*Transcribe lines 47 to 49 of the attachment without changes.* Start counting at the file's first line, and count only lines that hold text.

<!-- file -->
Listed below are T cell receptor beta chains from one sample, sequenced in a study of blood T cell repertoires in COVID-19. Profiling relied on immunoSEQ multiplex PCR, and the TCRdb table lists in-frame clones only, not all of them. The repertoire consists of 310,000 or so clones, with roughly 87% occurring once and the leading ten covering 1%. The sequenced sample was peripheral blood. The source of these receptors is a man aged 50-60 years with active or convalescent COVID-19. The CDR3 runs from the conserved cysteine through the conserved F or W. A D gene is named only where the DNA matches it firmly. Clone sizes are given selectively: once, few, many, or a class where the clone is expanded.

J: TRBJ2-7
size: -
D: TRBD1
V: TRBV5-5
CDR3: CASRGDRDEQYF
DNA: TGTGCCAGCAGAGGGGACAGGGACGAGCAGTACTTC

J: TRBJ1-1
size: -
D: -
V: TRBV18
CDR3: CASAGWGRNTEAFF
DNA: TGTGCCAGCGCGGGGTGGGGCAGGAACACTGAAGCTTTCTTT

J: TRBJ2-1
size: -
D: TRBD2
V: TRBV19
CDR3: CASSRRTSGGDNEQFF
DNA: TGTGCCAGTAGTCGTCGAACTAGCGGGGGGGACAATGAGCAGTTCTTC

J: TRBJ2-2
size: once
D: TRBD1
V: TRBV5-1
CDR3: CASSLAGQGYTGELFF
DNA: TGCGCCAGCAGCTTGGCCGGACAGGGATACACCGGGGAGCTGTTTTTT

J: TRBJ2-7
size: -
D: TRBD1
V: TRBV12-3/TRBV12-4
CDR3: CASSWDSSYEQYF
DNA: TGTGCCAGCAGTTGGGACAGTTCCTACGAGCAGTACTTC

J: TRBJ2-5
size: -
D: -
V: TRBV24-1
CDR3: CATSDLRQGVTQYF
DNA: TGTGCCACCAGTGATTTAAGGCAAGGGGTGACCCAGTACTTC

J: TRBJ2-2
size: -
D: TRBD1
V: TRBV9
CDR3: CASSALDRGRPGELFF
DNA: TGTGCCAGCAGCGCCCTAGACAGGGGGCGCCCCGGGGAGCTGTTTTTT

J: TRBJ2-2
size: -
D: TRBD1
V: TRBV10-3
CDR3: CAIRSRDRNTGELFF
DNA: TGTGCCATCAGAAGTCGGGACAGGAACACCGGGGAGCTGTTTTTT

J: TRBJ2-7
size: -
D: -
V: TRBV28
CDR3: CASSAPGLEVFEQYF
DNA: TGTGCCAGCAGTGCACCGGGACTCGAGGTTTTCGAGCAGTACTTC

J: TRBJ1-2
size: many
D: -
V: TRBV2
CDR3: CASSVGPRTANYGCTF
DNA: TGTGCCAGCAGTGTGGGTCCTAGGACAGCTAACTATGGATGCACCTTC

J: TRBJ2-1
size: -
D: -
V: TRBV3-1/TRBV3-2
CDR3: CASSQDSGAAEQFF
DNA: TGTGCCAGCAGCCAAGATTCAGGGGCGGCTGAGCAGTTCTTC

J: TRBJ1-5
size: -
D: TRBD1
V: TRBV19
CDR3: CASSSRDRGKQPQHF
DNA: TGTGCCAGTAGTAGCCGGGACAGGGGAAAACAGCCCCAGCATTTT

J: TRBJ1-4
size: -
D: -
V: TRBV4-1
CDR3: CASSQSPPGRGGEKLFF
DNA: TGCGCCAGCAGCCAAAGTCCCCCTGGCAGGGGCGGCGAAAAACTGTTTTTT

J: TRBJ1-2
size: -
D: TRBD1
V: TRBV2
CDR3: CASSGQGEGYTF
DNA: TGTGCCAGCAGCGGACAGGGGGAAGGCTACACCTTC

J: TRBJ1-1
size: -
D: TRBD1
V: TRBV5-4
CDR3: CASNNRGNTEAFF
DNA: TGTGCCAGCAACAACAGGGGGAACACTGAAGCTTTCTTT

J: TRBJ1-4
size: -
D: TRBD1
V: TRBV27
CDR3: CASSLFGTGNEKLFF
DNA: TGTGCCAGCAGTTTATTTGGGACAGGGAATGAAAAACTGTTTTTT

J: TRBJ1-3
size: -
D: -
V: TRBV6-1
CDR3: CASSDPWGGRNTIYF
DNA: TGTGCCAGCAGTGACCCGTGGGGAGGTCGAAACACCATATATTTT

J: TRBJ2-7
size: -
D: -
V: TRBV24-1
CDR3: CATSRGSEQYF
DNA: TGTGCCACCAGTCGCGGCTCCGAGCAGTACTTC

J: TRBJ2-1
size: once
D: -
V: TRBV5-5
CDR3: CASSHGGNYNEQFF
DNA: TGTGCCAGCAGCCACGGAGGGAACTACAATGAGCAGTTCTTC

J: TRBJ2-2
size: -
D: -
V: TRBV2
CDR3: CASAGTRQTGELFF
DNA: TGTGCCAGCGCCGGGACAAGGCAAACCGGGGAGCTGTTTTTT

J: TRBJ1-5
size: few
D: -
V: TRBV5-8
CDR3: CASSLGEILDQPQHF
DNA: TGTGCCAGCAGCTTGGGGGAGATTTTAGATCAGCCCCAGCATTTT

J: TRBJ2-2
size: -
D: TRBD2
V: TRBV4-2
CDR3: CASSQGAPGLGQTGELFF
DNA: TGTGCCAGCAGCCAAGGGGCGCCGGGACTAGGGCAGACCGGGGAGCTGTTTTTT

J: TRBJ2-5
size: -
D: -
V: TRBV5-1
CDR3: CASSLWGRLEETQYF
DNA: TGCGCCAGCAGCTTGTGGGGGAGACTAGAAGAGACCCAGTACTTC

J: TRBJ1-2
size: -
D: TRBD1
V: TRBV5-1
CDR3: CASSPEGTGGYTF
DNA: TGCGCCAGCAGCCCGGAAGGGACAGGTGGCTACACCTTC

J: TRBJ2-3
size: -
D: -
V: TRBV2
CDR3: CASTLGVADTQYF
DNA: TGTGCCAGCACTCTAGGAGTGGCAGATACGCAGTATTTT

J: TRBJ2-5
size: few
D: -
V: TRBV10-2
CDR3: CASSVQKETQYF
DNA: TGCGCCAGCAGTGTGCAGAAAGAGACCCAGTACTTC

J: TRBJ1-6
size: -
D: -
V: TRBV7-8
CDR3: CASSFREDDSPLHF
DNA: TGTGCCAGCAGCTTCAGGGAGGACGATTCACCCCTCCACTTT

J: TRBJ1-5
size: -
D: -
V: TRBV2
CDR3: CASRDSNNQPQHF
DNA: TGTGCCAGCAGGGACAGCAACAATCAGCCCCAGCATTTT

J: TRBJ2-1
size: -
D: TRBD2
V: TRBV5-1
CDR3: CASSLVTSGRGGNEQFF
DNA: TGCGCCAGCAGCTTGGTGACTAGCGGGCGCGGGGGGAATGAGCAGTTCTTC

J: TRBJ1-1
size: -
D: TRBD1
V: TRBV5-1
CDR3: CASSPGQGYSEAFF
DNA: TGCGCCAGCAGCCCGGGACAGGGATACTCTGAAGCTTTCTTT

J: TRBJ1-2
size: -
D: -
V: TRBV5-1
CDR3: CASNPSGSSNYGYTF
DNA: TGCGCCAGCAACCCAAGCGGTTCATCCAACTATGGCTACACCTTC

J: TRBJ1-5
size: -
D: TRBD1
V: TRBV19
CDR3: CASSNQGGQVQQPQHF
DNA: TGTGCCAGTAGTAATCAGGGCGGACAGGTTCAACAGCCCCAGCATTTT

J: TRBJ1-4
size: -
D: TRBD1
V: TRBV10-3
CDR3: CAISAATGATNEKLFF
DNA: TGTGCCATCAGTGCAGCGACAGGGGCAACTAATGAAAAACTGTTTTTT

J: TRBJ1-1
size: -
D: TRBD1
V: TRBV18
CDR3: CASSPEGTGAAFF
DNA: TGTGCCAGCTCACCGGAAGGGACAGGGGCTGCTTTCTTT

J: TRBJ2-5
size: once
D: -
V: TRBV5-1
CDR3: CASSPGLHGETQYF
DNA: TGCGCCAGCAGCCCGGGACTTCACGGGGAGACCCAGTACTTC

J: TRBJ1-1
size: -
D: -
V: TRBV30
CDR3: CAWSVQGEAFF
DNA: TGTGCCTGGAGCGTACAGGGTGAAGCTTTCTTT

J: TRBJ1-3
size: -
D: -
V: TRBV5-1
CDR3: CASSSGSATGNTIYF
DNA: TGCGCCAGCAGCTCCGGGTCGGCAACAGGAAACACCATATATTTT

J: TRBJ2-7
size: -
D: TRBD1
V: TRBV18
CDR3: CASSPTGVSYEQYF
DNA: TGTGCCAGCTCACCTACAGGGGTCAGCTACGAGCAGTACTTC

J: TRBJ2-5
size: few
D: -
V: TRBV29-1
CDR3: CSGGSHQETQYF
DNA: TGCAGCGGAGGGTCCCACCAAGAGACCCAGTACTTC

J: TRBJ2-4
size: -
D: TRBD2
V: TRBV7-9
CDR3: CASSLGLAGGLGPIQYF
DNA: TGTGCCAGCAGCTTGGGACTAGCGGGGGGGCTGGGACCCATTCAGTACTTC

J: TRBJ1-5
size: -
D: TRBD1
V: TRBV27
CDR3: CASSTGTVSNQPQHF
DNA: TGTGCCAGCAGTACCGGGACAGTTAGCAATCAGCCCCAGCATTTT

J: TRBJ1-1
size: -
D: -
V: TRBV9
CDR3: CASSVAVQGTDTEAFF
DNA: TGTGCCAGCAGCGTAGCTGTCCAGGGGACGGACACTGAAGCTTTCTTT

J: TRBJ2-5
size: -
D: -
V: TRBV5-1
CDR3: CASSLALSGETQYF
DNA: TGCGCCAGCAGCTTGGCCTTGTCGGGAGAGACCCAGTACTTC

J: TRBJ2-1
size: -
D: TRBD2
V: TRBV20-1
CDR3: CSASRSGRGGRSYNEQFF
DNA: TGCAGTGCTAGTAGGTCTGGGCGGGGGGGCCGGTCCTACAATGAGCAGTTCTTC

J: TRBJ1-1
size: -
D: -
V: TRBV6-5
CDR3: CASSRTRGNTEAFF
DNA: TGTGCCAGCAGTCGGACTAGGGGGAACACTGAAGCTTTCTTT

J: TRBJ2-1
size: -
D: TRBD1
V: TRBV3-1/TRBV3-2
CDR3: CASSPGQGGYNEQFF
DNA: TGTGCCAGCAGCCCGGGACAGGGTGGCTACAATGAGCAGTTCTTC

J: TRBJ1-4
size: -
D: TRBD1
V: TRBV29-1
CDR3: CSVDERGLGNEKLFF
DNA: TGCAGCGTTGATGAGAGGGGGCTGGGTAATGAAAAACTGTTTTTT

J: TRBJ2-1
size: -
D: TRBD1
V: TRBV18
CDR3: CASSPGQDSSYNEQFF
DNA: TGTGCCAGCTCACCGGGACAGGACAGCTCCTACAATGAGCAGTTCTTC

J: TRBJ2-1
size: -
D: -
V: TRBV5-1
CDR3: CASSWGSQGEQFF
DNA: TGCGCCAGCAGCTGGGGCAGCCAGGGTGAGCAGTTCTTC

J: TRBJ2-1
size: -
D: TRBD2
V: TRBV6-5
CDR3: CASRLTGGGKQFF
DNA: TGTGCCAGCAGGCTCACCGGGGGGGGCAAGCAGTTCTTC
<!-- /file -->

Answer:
V: TRBV10-3
CDR3: CAIRSRDRNTGELFF
DNA: TGTGCCATCAGAAGTCGGGACAGGAACACCGGGGAGCTGTTTTTT